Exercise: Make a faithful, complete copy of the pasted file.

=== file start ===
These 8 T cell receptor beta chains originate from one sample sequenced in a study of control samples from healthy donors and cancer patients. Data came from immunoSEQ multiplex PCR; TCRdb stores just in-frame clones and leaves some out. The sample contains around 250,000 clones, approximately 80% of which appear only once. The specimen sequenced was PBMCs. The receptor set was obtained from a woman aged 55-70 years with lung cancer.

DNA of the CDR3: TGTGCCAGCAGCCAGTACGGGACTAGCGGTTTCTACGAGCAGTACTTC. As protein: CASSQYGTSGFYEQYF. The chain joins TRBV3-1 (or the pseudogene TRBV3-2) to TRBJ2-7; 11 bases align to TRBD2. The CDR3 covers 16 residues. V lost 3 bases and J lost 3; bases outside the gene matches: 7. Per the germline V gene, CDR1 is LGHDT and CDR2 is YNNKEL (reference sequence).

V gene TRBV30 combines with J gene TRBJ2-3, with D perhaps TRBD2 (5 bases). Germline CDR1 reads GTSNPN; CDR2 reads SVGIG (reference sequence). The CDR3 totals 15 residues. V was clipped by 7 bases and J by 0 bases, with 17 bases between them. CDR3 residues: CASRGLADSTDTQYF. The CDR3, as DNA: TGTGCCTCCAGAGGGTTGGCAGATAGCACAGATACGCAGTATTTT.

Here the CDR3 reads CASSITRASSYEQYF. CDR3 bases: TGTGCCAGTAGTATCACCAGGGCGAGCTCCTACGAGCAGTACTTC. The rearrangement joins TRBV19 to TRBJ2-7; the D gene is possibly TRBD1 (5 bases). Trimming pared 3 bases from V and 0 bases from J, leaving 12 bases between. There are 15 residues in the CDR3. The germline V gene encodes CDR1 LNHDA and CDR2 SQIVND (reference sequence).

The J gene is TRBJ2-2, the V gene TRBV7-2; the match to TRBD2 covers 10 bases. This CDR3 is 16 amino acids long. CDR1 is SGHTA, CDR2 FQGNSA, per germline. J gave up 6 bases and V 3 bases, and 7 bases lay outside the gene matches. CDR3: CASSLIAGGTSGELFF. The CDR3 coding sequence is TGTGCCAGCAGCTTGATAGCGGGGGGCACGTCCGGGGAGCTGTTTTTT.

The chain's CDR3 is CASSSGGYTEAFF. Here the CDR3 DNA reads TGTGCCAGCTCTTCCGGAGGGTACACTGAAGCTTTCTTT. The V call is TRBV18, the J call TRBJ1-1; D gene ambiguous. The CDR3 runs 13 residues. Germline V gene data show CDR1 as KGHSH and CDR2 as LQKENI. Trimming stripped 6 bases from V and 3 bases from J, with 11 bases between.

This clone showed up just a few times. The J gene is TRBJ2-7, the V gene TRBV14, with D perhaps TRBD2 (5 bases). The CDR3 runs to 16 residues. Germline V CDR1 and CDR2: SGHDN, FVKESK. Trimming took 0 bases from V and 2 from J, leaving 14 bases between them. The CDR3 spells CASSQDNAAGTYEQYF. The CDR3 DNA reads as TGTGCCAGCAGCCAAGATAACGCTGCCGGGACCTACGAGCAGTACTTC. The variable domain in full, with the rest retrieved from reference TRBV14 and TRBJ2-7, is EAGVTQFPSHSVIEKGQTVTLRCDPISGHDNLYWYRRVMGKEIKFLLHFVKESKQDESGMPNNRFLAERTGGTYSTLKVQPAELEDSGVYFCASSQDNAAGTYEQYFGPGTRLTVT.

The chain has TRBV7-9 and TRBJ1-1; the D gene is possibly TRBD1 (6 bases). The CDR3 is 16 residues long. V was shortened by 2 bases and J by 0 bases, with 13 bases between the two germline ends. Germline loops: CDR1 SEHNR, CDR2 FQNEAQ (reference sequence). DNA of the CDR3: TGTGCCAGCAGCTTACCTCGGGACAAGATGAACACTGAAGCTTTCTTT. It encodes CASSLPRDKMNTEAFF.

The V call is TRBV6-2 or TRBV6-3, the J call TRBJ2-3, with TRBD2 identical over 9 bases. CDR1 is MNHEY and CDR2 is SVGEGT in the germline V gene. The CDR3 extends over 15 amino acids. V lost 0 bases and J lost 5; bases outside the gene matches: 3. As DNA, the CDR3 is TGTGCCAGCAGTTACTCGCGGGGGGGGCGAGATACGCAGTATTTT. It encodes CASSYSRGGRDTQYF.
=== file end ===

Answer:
These 8 T cell receptor beta chains originate from one sample sequenced in a study of control samples from healthy donors and cancer patients. Data came from immunoSEQ multiplex PCR; TCRdb stores just in-frame clones and leaves some out. The sample contains around 250,000 clones, approximately 80% of which appear only once. The specimen sequenced was PBMCs. The receptor set was obtained from a woman aged 55-70 years with lung cancer.

DNA of the CDR3: TGTGCCAGCAGCCAGTACGGGACTAGCGGTTTCTACGAGCAGTACTTC. As protein: CASSQYGTSGFYEQYF. The chain joins TRBV3-1 (or the pseudogene TRBV3-2) to TRBJ2-7; 11 bases align to TRBD2. The CDR3 covers 16 residues. V lost 3 bases and J lost 3; bases outside the gene matches: 7. Per the germline V gene, CDR1 is LGHDT and CDR2 is YNNKEL (reference sequence).

V gene TRBV30 combines with J gene TRBJ2-3, with D perhaps TRBD2 (5 bases). Germline CDR1 reads GTSNPN; CDR2 reads SVGIG (reference sequence). The CDR3 totals 15 residues. V was clipped by 7 bases and J by 0 bases, with 17 bases between them. CDR3 residues: CASRGLADSTDTQYF. The CDR3, as DNA: TGTGCCTCCAGAGGGTTGGCAGATAGCACAGATACGCAGTATTTT.

Here the CDR3 reads CASSITRASSYEQYF. CDR3 bases: TGTGCCAGTAGTATCACCAGGGCGAGCTCCTACGAGCAGTACTTC. The rearrangement joins TRBV19 to TRBJ2-7; the D gene is possibly TRBD1 (5 bases). Trimming pared 3 bases from V and 0 bases from J, leaving 12 bases between. There are 15 residues in the CDR3. The germline V gene encodes CDR1 LNHDA and CDR2 SQIVND (reference sequence).

The J gene is TRBJ2-2, the V gene TRBV7-2; the match to TRBD2 covers 10 bases. This CDR3 is 16 amino acids long. CDR1 is SGHTA, CDR2 FQGNSA, per germline. J gave up 6 bases and V 3 bases, and 7 bases lay outside the gene matches. CDR3: CASSLIAGGTSGELFF. The CDR3 coding sequence is TGTGCCAGCAGCTTGATAGCGGGGGGCACGTCCGGGGAGCTGTTTTTT.

The chain's CDR3 is CASSSGGYTEAFF. Here the CDR3 DNA reads TGTGCCAGCTCTTCCGGAGGGTACACTGAAGCTTTCTTT. The V call is TRBV18, the J call TRBJ1-1; D gene ambiguous. The CDR3 runs 13 residues. Germline V gene data show CDR1 as KGHSH and CDR2 as LQKENI. Trimming stripped 6 bases from V and 3 bases from J, with 11 bases between.

This clone showed up just a few times. The J gene is TRBJ2-7, the V gene TRBV14, with D perhaps TRBD2 (5 bases). The CDR3 runs to 16 residues. Germline V CDR1 and CDR2: SGHDN, FVKESK. Trimming took 0 bases from V and 2 from J, leaving 14 bases between them. The CDR3 spells CASSQDNAAGTYEQYF. The CDR3 DNA reads as TGTGCCAGCAGCCAAGATAACGCTGCCGGGACCTACGAGCAGTACTTC. The variable domain in full, with the rest retrieved from reference TRBV14 and TRBJ2-7, is EAGVTQFPSHSVIEKGQTVTLRCDPISGHDNLYWYRRVMGKEIKFLLHFVKESKQDESGMPNNRFLAERTGGTYSTLKVQPAELEDSGVYFCASSQDNAAGTYEQYFGPGTRLTVT.

The chain has TRBV7-9 and TRBJ1-1; the D gene is possibly TRBD1 (6 bases). The CDR3 is 16 residues long. V was shortened by 2 bases and J by 0 bases, with 13 bases between the two germline ends. Germline loops: CDR1 SEHNR, CDR2 FQNEAQ (reference sequence). DNA of the CDR3: TGTGCCAGCAGCTTACCTCGGGACAAGATGAACACTGAAGCTTTCTTT. It encodes CASSLPRDKMNTEAFF.

The V call is TRBV6-2 or TRBV6-3, the J call TRBJ2-3, with TRBD2 identical over 9 bases. CDR1 is MNHEY and CDR2 is SVGEGT in the germline V gene. The CDR3 extends over 15 amino acids. V lost 0 bases and J lost 5; bases outside the gene matches: 3. As DNA, the CDR3 is TGTGCCAGCAGTTACTCGCGGGGGGGGCGAGATACGCAGTATTTT. It encodes CASSYSRGGRDTQYF.